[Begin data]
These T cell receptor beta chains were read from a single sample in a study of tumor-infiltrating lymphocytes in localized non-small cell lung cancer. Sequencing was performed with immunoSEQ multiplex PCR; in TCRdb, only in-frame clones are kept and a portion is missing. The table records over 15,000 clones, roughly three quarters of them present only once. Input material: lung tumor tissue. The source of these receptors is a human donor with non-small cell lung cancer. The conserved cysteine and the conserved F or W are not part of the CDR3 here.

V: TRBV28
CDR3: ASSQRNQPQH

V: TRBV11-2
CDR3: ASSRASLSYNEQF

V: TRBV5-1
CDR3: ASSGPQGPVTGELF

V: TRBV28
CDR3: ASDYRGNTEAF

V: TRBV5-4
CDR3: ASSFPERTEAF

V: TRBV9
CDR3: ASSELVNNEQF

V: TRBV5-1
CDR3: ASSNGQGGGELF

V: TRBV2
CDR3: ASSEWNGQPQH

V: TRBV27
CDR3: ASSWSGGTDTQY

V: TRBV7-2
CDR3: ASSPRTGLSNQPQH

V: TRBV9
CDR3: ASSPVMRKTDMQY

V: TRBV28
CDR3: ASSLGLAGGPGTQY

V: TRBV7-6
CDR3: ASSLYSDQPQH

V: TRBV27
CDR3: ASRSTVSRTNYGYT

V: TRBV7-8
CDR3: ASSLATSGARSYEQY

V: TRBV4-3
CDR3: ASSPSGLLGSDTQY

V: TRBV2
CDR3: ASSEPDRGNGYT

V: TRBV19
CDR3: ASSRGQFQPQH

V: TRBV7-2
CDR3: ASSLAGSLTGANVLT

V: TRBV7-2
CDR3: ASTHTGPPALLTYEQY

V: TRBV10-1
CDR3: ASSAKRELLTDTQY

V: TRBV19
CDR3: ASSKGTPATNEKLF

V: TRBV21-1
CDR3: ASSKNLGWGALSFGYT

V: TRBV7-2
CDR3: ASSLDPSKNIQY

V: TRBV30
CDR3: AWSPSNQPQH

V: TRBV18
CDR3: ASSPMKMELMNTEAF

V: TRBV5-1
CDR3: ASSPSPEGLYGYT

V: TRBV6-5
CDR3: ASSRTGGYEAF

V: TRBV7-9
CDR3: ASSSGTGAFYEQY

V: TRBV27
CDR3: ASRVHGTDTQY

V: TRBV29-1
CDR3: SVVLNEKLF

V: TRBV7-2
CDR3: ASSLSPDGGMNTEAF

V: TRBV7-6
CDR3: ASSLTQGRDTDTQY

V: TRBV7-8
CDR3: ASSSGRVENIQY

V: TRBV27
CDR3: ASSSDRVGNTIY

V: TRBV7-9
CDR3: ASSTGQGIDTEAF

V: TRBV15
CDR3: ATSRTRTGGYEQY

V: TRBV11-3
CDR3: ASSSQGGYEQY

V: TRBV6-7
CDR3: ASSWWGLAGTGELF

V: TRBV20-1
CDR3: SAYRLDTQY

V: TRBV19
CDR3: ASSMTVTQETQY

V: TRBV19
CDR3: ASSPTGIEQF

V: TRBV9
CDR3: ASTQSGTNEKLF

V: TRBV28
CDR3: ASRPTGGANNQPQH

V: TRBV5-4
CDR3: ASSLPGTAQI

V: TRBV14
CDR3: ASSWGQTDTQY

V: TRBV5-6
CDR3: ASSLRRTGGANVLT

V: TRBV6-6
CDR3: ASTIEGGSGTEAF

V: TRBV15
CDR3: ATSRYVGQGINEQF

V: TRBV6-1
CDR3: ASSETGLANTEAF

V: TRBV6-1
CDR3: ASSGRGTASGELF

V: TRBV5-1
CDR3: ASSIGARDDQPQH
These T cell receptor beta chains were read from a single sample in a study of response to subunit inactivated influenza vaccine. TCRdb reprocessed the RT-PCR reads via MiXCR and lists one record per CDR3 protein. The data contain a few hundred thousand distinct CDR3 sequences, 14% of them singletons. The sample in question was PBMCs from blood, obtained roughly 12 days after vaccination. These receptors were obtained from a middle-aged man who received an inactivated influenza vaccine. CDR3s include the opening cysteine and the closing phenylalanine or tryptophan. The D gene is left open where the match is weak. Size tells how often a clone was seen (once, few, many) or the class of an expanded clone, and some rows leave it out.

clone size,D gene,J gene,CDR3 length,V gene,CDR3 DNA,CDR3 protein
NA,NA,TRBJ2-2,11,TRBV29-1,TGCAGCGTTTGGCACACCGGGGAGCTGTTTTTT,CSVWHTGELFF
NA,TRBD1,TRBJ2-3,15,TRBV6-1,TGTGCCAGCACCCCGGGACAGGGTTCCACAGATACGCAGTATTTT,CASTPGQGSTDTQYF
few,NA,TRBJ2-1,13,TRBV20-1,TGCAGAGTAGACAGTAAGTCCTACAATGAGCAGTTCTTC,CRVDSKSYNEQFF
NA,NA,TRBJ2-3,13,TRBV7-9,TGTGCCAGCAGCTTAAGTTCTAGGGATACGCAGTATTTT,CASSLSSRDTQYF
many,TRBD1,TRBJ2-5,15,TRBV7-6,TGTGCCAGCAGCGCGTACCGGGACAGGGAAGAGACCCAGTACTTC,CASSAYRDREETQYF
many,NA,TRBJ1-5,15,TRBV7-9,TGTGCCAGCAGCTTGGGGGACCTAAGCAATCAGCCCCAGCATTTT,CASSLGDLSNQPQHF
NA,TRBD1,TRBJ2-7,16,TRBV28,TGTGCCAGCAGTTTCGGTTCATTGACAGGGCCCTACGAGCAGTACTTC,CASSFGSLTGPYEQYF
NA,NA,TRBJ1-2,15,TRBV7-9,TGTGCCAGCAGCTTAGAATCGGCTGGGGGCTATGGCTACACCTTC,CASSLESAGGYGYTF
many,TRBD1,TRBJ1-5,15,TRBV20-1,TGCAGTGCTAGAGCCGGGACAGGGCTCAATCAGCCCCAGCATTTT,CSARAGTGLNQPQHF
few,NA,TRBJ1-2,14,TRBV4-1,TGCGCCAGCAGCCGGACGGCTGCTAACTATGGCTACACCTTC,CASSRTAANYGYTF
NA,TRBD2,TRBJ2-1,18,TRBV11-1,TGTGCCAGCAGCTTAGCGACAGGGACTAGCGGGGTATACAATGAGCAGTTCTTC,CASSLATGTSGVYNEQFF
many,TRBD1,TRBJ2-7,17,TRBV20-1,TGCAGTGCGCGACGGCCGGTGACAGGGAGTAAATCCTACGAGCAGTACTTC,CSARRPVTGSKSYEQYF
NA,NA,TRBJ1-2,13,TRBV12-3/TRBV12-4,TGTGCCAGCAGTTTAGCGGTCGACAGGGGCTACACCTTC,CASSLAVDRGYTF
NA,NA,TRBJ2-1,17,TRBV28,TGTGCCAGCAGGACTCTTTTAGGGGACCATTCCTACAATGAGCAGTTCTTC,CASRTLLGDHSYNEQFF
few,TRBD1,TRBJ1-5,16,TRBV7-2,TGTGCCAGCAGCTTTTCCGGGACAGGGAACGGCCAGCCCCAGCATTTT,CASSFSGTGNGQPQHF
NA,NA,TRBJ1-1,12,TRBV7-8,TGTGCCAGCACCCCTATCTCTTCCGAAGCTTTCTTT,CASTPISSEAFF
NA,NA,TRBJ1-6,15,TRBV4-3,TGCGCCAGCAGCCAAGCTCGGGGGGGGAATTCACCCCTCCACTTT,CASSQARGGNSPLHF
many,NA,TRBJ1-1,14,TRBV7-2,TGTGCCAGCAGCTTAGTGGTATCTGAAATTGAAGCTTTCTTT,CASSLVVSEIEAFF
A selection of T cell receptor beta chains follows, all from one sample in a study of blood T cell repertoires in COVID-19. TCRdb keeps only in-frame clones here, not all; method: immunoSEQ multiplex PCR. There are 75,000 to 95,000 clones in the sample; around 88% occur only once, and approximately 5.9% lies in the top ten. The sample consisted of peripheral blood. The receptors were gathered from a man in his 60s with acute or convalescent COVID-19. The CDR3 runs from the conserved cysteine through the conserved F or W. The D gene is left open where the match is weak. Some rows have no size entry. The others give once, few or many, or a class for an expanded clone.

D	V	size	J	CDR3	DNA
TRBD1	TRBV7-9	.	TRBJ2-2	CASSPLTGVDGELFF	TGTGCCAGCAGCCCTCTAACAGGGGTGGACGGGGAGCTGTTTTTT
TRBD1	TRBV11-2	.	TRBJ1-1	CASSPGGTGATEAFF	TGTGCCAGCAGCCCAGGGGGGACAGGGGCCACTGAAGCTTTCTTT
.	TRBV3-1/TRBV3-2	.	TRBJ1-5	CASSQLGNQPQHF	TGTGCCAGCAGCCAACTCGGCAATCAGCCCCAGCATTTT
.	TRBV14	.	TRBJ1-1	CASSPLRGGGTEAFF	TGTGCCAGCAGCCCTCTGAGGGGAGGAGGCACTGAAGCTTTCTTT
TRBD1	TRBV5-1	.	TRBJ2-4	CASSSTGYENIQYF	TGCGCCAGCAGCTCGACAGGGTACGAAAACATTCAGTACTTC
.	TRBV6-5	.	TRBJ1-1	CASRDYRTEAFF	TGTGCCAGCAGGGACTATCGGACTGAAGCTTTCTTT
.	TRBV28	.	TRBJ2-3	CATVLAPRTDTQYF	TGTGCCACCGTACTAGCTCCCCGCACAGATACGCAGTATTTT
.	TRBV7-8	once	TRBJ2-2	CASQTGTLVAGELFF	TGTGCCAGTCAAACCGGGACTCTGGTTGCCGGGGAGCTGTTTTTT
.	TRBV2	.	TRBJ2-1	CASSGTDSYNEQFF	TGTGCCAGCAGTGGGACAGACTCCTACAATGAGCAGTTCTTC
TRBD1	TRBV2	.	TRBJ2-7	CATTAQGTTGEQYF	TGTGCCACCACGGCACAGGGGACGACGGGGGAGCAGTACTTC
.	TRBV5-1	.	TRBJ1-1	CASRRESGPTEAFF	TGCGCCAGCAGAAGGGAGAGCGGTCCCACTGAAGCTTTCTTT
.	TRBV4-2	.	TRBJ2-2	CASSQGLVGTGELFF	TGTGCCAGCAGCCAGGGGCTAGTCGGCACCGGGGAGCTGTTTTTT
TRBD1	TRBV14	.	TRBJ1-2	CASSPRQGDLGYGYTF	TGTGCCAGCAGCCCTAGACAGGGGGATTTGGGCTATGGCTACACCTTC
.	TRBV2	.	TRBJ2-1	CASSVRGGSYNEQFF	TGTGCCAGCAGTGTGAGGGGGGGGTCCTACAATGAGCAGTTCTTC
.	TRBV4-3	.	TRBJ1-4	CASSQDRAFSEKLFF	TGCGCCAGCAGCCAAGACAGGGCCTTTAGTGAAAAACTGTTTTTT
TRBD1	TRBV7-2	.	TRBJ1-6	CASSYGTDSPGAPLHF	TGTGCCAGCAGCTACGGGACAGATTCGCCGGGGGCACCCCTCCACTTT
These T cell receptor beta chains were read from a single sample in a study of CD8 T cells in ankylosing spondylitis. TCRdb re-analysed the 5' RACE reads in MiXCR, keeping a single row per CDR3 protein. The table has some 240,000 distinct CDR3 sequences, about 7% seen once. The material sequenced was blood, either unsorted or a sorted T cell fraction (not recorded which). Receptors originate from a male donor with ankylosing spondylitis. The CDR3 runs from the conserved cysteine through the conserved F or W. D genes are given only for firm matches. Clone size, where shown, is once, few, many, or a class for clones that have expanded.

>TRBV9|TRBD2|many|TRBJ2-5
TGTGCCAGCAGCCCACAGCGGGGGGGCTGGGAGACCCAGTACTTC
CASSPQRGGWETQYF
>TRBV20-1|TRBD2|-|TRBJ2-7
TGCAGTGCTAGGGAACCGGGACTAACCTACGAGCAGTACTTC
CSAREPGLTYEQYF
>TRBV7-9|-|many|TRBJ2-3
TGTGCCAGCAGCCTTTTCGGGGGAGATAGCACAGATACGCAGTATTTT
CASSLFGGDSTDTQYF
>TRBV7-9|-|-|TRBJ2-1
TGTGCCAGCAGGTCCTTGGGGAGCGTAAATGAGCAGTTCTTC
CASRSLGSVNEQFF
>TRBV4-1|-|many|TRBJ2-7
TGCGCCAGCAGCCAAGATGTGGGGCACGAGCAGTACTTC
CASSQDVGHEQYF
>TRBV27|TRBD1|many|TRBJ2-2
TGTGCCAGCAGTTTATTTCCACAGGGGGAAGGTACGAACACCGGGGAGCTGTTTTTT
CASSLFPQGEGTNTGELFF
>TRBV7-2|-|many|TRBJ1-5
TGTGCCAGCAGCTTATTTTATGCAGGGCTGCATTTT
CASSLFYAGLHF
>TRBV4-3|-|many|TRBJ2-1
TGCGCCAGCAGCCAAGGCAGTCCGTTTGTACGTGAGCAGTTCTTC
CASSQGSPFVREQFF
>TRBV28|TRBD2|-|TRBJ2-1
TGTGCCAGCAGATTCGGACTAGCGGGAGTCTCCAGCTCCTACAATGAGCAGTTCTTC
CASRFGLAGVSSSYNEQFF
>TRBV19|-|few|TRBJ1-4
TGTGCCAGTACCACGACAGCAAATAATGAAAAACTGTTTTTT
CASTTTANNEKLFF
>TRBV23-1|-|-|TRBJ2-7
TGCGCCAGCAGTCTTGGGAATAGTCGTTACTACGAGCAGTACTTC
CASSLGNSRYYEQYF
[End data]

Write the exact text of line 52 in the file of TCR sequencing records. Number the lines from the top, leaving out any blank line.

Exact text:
V: TRBV18